The push to promote genetically modified (GM) wheat to combat global food shortages could slow as global commodity prices ease, a top industry executive said Nov. 16.
“Now that prices have fallen off their peak, I don’t think it will be a priority,” said Vijay Iyengar, managing director of the Singapore-based grains trader Agrocorp International Pte Ltd.
“Because of the record-high prices we saw the push for increasing supplies, and so the call for genetically modified grain seeds received a lot of attention.”
No commercial transgenic wheat currently exists in world markets due to strong opposition by consumer and environmental groups in many countries.
The European Union has not approved any genetically modified crops for a decade and the 27 member countries often clash on the issue.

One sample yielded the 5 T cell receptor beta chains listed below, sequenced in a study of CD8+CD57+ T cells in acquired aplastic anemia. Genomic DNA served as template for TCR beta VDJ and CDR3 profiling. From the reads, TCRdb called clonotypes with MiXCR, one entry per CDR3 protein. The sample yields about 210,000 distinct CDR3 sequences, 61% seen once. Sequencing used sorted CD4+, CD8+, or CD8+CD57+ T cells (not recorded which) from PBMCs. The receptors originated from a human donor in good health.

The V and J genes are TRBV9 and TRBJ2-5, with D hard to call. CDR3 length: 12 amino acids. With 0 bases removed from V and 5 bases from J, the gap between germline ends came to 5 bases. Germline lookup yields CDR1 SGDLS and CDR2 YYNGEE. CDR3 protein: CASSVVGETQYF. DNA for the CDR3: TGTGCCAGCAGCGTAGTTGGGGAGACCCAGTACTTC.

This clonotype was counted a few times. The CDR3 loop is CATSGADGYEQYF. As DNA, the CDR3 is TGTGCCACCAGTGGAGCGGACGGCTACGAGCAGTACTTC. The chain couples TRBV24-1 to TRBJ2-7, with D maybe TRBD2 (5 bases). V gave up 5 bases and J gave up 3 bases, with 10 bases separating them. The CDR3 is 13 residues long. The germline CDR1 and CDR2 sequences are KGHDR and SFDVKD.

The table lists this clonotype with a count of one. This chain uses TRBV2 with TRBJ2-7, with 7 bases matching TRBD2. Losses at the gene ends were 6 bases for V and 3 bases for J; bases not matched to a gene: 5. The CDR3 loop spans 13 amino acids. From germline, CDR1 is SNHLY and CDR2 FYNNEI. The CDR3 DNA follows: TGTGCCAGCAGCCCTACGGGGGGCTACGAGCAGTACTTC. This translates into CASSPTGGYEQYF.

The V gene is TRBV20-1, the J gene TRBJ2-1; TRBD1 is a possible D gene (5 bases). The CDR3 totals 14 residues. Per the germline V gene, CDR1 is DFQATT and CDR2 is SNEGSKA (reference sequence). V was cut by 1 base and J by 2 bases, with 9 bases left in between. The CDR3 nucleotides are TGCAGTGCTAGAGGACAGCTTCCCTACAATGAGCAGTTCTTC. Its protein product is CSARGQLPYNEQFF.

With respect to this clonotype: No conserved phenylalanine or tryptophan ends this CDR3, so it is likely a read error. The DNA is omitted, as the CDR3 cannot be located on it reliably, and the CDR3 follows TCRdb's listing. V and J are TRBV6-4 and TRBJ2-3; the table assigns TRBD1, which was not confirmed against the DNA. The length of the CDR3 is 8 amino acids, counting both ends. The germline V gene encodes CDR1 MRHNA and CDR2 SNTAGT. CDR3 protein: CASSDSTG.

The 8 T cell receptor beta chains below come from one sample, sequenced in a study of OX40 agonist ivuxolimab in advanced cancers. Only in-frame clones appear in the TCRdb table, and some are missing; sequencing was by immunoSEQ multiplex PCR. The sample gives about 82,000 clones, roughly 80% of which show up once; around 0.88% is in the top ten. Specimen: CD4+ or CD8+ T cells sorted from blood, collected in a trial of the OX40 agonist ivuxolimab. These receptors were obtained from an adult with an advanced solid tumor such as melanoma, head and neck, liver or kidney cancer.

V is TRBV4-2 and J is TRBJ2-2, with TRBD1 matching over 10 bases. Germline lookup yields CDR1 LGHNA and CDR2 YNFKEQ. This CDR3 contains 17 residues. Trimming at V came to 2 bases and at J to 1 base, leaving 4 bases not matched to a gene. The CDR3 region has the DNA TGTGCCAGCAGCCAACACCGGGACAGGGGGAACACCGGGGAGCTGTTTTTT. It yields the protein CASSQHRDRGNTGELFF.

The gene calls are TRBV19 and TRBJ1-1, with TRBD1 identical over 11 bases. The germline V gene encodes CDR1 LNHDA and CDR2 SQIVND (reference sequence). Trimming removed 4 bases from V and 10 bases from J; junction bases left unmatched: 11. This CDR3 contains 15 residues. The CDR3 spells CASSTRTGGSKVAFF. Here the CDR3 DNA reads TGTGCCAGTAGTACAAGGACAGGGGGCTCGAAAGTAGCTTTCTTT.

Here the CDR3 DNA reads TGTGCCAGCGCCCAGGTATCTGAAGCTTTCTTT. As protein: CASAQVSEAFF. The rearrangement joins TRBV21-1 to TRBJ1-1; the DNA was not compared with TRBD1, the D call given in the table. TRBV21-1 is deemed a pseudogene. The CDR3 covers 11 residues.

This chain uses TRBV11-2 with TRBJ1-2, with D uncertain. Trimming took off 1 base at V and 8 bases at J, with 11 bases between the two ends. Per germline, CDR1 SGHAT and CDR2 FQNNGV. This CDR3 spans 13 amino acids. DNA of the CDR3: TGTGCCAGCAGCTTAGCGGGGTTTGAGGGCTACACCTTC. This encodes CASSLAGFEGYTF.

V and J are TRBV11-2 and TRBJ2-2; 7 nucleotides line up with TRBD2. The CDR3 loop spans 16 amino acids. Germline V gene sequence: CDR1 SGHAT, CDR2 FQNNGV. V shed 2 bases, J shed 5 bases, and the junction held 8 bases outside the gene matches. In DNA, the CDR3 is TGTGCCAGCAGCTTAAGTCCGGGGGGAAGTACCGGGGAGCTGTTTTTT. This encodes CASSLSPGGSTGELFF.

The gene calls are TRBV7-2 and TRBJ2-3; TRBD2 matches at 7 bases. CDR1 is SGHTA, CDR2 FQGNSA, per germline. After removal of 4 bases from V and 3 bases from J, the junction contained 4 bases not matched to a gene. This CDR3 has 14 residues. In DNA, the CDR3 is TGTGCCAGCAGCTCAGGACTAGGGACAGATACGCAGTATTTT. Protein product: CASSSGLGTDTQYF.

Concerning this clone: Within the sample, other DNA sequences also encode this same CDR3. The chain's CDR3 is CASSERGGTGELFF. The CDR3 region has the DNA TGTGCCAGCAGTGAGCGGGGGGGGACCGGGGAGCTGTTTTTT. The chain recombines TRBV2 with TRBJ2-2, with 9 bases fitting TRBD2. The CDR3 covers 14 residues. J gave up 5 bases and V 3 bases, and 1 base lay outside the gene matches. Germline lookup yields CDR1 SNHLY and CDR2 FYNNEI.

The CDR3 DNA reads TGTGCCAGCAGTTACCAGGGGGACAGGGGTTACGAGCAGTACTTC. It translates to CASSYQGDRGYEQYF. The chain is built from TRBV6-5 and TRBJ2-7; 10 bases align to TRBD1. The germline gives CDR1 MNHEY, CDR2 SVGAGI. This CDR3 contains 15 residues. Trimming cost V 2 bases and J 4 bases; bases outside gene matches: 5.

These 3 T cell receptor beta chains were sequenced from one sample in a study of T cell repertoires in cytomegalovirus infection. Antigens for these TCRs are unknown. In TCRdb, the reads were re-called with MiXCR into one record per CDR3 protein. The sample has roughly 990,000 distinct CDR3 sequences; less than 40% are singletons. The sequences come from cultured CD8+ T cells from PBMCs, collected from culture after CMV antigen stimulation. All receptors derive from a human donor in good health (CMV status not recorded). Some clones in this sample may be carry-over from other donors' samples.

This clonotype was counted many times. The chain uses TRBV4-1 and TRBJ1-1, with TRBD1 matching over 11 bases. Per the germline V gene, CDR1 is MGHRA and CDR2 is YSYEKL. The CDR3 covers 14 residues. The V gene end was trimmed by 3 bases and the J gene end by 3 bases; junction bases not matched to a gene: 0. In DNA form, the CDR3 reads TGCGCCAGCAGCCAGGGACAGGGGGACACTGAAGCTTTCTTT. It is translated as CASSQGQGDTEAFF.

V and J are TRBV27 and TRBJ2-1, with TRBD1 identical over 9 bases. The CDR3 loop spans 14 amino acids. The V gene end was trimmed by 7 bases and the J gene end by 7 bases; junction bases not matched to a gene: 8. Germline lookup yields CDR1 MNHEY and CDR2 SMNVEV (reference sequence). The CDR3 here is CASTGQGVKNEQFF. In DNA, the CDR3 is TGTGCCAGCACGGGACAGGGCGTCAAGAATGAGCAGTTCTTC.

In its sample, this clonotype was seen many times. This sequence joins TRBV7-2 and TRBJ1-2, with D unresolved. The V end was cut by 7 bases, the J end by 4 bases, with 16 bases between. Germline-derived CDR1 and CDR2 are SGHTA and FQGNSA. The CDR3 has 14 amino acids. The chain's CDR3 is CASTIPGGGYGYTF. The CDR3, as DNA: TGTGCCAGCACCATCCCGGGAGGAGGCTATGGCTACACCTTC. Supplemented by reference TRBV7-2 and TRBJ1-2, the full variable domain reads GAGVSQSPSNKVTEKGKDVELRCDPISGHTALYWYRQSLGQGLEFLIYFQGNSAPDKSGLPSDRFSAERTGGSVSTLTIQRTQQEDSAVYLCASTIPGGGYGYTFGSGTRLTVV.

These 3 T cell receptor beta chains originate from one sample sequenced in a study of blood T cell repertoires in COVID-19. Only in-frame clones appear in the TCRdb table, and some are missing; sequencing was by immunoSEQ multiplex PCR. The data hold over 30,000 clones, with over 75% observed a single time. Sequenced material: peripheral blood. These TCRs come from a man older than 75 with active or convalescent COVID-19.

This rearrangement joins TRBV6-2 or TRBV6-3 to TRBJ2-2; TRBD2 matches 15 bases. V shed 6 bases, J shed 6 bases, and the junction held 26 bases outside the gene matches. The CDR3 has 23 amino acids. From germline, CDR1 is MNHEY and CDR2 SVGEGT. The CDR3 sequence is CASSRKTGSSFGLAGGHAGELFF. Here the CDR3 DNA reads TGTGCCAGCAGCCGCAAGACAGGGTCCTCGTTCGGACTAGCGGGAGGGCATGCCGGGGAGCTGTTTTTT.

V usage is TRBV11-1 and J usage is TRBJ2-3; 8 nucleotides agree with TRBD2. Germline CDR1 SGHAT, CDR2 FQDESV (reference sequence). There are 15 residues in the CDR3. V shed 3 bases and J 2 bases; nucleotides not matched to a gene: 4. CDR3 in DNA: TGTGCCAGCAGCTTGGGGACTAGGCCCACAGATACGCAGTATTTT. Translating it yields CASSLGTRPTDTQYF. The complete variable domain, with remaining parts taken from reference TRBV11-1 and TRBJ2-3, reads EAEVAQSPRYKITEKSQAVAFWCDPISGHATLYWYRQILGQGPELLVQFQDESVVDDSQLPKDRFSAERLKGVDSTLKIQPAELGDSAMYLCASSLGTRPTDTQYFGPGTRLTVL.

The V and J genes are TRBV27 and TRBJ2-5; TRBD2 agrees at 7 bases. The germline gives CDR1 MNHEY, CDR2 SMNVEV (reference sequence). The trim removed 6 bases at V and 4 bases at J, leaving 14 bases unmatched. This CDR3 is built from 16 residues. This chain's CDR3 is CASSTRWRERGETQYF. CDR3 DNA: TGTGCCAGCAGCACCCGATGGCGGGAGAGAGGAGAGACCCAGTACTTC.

Japan supports genetic research, but the public is strongly opposed to genetically modified wheat and rice.
But the future push for GM seeds does have some potential with the success of India’s cotton production, Iyengar said.
India surpassed the U. S. to become the second-biggest producer of cotton in 2006-07 after adopting GM crops.
India’s GM cotton area is estimated at 6.33 million hectares or 66 per cent of the total cotton area in 2007-08, up from 3.69 million hectares in 2006-07, data from the Cotton Advisory Board showed.
“The success of GM cotton in India is encouraging with the production of a hardy crop, where crop levels have improved,” Iyengar said.
“The issues surrounding using GM seeds will be overlooked if you can replicate similar yield levels for grains.”